Aristotle represents virtue ethics, Kant represents duty ethics, and Mill represents utilitarianism. All three authors conceive of morality as the search for the highest good. They disagree about the deﬁnition of the highest good. For Aristotele, it is happiness understood as self-sufﬁciency (fulﬁllment of all desires), consisting in activity in conformity with virtue (EN 1.7), for Kant it is a good will, deﬁned by duty (GMM, ed. Ellington, p. 7:393; p. 9:397), for Mill it is happiness understood as pleasure and absence of pain (Utilitarianism, ch. 2).
untarily or through ignorance or for an ulterior motive, and not for the sake of performing just acts.” EN 6.12.1144a13–16, cf. 5.6.1134a19–23; 5.8.1135b2–6.
1. “For in the case of what is to be morally good, that it conforms to the moral law is not enough; it must also be done for the sake of the moral law.” GMM, p. 3:390. 2. “A good will is good not because of what it effects or accomplishes, nor because of its ﬁtness to attain some proposed end; it is good only through its willing, i.e. it is good in itself.” GMM, p. 7:394. 3. “[T]o preserve one’s life is a duty; and furthermore, everyone has also an immediate inclination to do so. But on this account the often anxious care taken by most men for it has no intrinsic worth, and the maxim of their action has no moral content. They preserve their lives, to be sure, in accordance with duty, but not from duty. On the other hand, if adversity and hopeless sorrow have completely taken away the taste for life, if an unfortunate man … wishes for death and yet preserves his life without loving it – not from inclination or fear, but from duty – then his maxim indeed has a moral content.” GMM, p. 10:397–398. 4. “The second proposition is this: An action done from duty has its moral worth, not in the purpose that is to be attained by it, but in the maxim according to which the action is determined. The moral worth depends, therefore, not on the realization of the object of the action, but merely on the principle of volition according to which … the action has been done. From what has gone before it is clear that the purposes which we may have in our actions, as well as their effects regarded as ends and incentives of the will, cannot give to actions any unconditioned and moral worth. Where, then, can this worth lie if it is not to be found in the will’s relation to the expected effect? Nowhere but in the principle of the will, with no regard to the ends that can be brought about through such action.” GMM, p. 12–13:399–400.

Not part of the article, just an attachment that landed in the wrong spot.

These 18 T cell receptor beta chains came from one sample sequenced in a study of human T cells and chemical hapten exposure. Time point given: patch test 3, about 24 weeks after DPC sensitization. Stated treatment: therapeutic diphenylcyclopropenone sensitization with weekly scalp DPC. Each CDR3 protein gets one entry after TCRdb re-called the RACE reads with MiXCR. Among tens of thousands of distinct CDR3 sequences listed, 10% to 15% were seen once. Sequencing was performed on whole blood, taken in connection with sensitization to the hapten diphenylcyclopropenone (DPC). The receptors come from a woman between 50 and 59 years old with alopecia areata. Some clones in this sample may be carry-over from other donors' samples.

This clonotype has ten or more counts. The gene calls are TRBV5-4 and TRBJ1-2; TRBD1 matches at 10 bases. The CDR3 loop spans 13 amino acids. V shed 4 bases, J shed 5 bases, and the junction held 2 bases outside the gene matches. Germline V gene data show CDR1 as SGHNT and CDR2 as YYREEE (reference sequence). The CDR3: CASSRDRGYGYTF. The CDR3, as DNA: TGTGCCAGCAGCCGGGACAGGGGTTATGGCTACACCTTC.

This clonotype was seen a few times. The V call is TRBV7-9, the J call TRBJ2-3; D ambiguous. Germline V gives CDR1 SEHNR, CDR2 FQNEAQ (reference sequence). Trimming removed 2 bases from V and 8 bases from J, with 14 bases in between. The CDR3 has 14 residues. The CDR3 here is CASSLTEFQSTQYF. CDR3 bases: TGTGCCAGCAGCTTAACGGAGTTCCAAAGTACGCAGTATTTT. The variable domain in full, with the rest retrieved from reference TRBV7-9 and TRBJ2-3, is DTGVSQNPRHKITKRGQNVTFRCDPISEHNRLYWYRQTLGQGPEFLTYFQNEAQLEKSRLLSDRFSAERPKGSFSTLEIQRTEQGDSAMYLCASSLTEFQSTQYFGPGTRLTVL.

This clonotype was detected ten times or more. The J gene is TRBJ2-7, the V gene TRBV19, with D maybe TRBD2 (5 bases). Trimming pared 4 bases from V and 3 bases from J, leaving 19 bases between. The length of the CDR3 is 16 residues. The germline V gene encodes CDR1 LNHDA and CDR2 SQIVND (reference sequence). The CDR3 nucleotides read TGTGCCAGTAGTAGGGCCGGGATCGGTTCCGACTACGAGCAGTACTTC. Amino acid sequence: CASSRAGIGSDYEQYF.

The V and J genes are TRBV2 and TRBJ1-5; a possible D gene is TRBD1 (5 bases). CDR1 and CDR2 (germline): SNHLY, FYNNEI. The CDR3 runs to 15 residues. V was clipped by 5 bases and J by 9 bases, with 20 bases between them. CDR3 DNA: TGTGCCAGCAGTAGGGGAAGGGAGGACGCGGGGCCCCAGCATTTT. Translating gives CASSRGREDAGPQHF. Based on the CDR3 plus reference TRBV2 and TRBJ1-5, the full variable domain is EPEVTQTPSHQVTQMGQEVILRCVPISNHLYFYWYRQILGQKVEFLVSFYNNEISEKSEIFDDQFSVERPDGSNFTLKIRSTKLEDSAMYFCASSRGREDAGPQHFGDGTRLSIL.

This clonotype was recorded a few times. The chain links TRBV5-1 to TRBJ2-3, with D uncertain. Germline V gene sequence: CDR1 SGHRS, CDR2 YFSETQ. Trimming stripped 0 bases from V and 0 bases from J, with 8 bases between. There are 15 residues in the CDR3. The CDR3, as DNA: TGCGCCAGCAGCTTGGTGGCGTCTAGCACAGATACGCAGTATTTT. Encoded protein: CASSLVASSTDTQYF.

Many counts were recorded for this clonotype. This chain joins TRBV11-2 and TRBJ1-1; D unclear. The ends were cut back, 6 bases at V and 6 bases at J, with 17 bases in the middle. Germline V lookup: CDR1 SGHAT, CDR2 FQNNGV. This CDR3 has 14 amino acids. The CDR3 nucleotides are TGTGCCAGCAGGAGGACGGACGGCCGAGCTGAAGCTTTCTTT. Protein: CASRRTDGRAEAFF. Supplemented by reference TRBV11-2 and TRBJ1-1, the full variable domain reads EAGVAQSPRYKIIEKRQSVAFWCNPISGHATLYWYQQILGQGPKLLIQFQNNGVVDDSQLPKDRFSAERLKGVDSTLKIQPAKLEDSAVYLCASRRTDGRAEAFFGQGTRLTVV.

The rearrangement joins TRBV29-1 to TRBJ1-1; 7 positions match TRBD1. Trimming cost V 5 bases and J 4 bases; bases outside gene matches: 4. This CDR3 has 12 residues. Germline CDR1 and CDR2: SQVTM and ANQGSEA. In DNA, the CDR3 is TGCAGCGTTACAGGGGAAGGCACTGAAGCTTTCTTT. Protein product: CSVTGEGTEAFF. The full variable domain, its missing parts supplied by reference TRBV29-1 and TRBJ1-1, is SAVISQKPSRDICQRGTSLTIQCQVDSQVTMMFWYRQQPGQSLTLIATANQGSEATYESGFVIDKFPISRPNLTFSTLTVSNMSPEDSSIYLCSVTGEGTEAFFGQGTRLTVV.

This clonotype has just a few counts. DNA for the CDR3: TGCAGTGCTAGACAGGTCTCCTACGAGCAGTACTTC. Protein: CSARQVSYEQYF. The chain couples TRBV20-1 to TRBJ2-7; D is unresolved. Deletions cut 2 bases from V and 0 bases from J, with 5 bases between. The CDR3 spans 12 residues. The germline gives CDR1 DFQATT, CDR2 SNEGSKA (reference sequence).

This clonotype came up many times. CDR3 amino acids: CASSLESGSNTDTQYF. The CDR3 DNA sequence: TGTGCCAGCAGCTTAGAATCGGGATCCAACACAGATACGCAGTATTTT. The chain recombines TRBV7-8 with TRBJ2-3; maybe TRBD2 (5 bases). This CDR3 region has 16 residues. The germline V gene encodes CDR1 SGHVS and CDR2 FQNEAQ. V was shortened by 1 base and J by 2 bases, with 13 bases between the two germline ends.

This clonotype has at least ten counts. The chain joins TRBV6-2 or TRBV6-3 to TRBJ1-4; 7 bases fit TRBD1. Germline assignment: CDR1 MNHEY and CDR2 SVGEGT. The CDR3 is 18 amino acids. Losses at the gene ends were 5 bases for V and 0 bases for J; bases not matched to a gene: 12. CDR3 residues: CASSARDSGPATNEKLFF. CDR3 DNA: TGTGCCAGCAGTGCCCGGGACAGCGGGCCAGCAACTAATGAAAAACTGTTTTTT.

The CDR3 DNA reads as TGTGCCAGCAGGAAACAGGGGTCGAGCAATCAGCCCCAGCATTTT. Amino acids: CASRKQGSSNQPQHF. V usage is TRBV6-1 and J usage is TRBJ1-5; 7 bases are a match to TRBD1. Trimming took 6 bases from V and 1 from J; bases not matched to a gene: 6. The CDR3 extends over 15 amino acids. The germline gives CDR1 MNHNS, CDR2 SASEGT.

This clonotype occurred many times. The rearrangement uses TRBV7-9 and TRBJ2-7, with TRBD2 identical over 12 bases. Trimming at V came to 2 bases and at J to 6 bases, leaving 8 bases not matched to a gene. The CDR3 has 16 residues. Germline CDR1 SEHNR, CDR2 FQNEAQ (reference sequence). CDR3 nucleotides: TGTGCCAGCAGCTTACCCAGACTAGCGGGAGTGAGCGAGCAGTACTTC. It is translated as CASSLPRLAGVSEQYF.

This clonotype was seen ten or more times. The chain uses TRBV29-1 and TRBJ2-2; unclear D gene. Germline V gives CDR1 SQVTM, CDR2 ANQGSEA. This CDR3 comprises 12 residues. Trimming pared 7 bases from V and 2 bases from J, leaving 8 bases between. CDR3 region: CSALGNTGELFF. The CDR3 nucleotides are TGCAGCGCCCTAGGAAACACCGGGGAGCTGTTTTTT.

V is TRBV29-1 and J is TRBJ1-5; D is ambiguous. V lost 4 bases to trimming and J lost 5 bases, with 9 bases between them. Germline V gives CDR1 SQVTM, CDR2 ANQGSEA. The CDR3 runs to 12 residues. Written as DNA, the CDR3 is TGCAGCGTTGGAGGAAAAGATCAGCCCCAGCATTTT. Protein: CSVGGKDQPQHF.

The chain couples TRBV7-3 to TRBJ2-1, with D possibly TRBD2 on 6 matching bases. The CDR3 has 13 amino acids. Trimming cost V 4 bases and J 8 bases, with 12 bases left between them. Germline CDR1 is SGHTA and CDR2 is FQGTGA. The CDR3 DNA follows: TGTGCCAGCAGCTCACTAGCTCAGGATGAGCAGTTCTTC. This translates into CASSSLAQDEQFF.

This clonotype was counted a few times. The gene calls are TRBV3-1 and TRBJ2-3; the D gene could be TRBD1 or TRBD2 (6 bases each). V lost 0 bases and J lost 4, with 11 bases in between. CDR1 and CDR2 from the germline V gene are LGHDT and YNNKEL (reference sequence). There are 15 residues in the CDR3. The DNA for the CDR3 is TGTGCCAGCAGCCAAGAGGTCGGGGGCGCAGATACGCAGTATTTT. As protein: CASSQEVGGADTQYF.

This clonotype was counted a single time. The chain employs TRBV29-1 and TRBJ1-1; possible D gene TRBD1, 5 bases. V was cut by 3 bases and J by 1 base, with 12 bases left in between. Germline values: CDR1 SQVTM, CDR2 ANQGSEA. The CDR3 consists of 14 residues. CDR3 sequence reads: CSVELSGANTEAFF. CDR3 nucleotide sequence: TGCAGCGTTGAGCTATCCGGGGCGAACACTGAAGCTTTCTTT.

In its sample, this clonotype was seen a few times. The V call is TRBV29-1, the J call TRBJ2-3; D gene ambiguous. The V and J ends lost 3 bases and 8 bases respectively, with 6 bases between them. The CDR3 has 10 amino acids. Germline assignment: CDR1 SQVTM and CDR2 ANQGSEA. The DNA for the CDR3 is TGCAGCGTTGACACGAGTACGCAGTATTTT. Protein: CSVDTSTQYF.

Comparison of moral theories: the moral value lies in …
agent • ﬁrm character • acts from choice • for the sake of the noble • acts w/ knowledge • acts with pleasure • sense desires accord with reason • act from duty action • aim at a median • not intrinsically bad consequences • if foreseeable, they have to be taken into account
• in accord with duty • no value by itself
• no value
• all the value
HOW TWO AUTHORS DIFFER FROM THE THIRD a) Aristotle and Kant as opposed to Mill 1.) For Aristotle and Kant, the emphasis lies on disposition of the agent, and little (Aristotle, 5.8.1135b17–25) or not at all (Kant, p. 7f.:394) on effects of an action (the consequences), whereas Mill all that counts are the effects of an act. Aristotle: 1. “[T]he man who does not enjoy performing noble actions is not a good man at all,” EN 1.8.1099a17–19. 2. “Moreover, the factors involved in the arts and in the virtues are not the same. In the arts, excellence lies in the result itself, so that it is sufﬁcient if it is of a certain kind. But in the case of the virtues, an act is not performed justly or with self-control if the act itself is of a certain kind, but only if in addition the agent has certain characteristics as he performs it: ﬁrst of all, he must know what he is doing; secondly, he must choose to act the way...